Rape in Islam: Blaming the Victim
By Robert Spencer
| January 23, 2003
"For almost a year," observes Edward Said in this
weeks edition of Cairos
"American politicians, regional experts, administration officials, journalists have repeated the charges that have become
standard fare so far as Islam and the Arabs are concerned. . . . To todays practically unanimous chorus has been added the
authority of the United Nations Human Development Report on the Arab world which certified that Arabs dramatically lag behind
the rest of the world in democracy, knowledge, and womens rights."
Said has no more patience for this sort of thing than
he did when he wrote Orientalism and Covering Islam, the twin towers of todays academic
Islamophilia. He acidly dismisses the criticisms as "vague re-cycled Orientalist clichés of the kind repeated by a tireless
mediocrity like Bernard Lewis."
Yet just as Saids lament appeared, the French businesswoman
Touria Tiouli went to court in the United Arab Emirates. Heedlessly risking the recycling
of vague Orientalist clichés, Dubai officials have turned her charge that she was raped by three
men on its head and accused her of zina, sexual activity outside marriage. In Dubai,
a bastion of moderate Islam, this charge isnt punishable by stoning, as it is in more hard-line Muslim countries it only carries
an 18-month jail sentence.
Tiouli continues to fight: on Sunday she entered a not
guilty plea. To the claims of her attackers that she was a willing participant and, in fact, a prostitute whom they duly paid,
she replied simply, "My lawyer will prove I did not consent. If I had consented, I would not have brought the case."
Indeed, its hard to imagine a prostitute in Dubai
going to the police willingly under any circumstances. For Sharia courts all over the Islamic world seem only too willing
to reinforce the stereotypes of Islam that Said deplores, particularly where women are concerned. In Nigeria,
a woman named Sufiyatu Huseini suffered through circumstances remarkably similar to Tioulis. She said she was raped, but the
man she accused denied it, and instead Huseini was charged with adultery.
Nigeria is no moderate Dubai:
Huseini faced death by stoning until the verdict was overturned under international pressure. Countless other women in similar
situations have already been stoned to death or jailed. According to Sisters in Islam, a Malaysian advocacy group for Muslim
women, in Pakistan "three out of four women in prison . . . are rape victims."
This blame-the-victim mentality should be the worst nightmare
of American feminists, were it not for the fact that they view it through rosy multiculturalist glasses. But does it really
represent the hijacking of the Religion of Peace on a grand scale?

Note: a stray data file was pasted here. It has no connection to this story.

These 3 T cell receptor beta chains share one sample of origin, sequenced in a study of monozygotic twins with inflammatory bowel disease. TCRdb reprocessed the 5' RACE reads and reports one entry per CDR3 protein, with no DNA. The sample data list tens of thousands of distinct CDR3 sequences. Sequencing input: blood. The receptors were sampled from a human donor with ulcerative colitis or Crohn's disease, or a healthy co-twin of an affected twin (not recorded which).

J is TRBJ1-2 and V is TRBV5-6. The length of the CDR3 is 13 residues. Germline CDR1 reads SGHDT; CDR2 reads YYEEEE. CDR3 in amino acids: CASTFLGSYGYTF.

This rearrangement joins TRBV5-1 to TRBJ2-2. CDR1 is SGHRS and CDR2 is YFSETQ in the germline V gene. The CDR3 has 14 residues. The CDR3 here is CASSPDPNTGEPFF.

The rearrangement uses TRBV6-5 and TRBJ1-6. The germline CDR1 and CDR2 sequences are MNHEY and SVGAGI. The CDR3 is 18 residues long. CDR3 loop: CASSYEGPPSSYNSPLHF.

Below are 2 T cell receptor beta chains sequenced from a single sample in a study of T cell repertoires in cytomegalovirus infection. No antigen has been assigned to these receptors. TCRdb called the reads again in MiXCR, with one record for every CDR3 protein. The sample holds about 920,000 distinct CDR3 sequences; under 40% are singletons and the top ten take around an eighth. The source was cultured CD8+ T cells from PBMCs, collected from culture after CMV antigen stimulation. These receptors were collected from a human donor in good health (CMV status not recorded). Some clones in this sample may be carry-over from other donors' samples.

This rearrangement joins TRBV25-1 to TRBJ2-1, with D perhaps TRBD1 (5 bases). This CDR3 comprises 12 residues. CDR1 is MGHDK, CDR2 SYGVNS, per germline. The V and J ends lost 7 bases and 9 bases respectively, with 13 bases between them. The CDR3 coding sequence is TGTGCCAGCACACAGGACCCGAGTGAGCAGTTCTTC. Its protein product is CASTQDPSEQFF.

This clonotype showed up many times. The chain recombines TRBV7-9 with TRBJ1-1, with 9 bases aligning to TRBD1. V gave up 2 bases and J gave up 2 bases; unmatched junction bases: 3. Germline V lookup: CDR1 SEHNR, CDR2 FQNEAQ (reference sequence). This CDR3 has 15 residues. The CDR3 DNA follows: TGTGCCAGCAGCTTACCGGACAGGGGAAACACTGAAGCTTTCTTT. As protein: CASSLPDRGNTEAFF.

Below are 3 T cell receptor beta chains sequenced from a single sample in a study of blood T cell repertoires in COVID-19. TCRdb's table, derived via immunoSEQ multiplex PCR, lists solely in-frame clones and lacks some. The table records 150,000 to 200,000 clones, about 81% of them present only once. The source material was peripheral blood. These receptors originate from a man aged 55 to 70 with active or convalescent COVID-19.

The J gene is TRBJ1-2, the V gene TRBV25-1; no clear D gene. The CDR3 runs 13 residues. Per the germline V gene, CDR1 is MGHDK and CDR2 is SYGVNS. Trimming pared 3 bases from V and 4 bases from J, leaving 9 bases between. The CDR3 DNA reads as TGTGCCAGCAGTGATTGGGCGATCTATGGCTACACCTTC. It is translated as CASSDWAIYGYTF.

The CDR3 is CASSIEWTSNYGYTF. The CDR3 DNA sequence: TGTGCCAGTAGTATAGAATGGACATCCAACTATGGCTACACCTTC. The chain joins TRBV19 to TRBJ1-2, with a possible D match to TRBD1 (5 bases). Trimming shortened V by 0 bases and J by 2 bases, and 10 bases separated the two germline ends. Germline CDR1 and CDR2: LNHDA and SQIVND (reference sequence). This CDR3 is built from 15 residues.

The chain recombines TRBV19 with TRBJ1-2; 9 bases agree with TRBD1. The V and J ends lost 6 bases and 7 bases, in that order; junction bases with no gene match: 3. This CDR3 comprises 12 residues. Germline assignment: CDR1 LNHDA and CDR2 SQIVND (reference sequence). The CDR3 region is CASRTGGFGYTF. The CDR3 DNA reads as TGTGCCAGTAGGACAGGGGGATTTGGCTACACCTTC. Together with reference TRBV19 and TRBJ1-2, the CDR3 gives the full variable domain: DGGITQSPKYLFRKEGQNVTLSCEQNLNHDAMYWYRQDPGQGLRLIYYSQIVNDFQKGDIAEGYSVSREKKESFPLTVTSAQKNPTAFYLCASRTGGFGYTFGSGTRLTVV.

Not quite. These cases all unfolded according to the classic
directives of the Sharia.
Traditional Islamic law, which is still very much in force
in Saudi Arabia, Pakistan, Iran, Sudan, most (if not all) of post-Taliban Afghanistan, and elsewhere, completely disregards
the testimony of women in cases of a sexual nature. Aside from physical evidence, the only way to establish rape is by the
testimony of four male witnesses (who, by the way, must be Muslims in good standing) who actually saw the act itself. Without
these witnesses and a confession from the accused rapist, the victim will stand condemned by her very accusation: she wasnt
raped, so she must be guilty of zina.
Moreover, the prosecution has been careful to point out
that Tiouli didnt call for help. "According to Islamic Sharia," says the Nigerian Imam Mallam Muhammad Sani Isa, "it cannot
be considered rape unless you asked for help."
According to Aliyu Abubakar Sanyinna, the attorney
general of Nigerias Zamfara state (where Huseini went through her ordeal), this codified
miscarriage of justice is "the law of Allah. By executing anybody that is convicted under Islamic law, we are just complying
with the laws of Allah, so we dont have anything to worry about."
If like minds prevail next week in Dubai
when the court issues a verdict in Tioulis case, she should resign herself to spending the next eighteen months behind bars.
There is yet hope. International indignation resulted
in the overturning of Huseinis death sentence and the commutation of a similar ruling against an 18-year-old Christian girl
in Sudan, Abok Alfa Akok, to 75 lashes. Facing another worldwide outcry, the Nigerian government
promised in October to end stonings for adultery. Also bowing to internal and external pressure, even the Islamic Republic
of Iran declared early this year that it too was ending the practice.
All this is good, but it isnt enough. Rape victims in
these newly enlightened nations may not have to fear stoning but they still may face lighter sentences, as does Tiouli. They
will continue to receive no sympathy for their ordeal or any honest investigation of the charges they have made.
Until the Sharia itself undergoes a thoroughgoing reevaluation,
this is probably the best we can hope for. Thus however much Edward Said and his ilk may gnash their teeth those who traffic
in "vague re-cycled Orientalist clichés" about womens rights in the Islamic world must keep up the pressure.
Robert Spencer is author of "Islam Unveiled: Disturbing Questions About the World's Fastest Growing Faith" (Encounter Books). A long-time student of Islam, Spencer is working on a new book, "Onward Muslim Soldiers:
Jihad Then and Now", and is a frequent contributor to a broad spectrum of publications. He is an adjunct fellow with the Free